Washington is broken. Three problems cry out for solution: the absence of responsible government; the role of money in politics; and extreme polarization.
All the other great democracies have governments that take credit when things go well, accept the blame when they go badly, and can be kicked out when they go very badly. Not so in the United States.
While there is plenty of blame to go around, the electorate has no way of knowing whether it belong to a president who prefers campaigning to governing, or to Congress that believes legislating is less important than ensuring the lease of current occupant of the White House does not exceed four years.
The chances of change are close to zero. The notion of the separation of powers is enshrined in the Constitution and in the hearts of the American people.
Elections are expensive because they are long. They do not need to be long. Elsewhere they take about six weeks, in Canada by law, and in Britain by customary usage. In this country their length cannot be limited because of a Supreme Court that tortures the definition of free speech.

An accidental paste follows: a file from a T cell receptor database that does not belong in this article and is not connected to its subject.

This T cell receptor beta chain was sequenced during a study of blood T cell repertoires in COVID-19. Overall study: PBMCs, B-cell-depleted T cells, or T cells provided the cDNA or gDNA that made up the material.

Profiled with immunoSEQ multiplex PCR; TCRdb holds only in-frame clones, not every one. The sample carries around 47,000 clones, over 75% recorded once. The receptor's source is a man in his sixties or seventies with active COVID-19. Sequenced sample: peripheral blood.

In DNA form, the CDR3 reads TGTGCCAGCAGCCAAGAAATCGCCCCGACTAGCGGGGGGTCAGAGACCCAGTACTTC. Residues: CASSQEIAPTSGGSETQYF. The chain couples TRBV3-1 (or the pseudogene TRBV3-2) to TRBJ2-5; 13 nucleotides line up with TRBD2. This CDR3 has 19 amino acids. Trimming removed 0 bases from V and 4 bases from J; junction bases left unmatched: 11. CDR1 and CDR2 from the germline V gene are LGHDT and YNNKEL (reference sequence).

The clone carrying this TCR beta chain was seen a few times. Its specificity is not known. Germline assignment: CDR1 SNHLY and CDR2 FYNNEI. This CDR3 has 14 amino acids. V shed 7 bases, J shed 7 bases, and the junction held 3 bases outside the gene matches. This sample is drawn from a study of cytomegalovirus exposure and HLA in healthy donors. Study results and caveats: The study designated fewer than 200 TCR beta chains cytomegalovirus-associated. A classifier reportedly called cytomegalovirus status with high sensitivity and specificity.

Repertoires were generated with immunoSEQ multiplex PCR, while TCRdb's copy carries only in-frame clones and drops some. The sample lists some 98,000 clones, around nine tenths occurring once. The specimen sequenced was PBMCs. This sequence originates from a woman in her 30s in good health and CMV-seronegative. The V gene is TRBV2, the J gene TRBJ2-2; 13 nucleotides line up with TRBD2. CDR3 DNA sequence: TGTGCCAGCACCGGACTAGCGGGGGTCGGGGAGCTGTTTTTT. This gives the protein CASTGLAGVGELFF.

Again change seems remote. Presidents, with the advice and consent of the Senate, can appoint new justices to the court when a vacancy occurs, but when they do so it is not usually on the basis of the appointee's views on the First Amendment.
Polarization results from a system of primary elections that ensure that congressmen and senators belong either to the right wing of the Republican Party, or to the left wing of the Democratic Party. Primaries were instituted because the people did not like their politicians being chosen in smoke-filled rooms.
But party leaders wanted to win elections, and to that end chose candidates with the broadest possible appeal, i.e. they chose centrists.
Here is a problem with the easiest solution. Primaries are not mandated by the Constitution. If they can be regarded as a noble experiment that has failed, then reform is possible.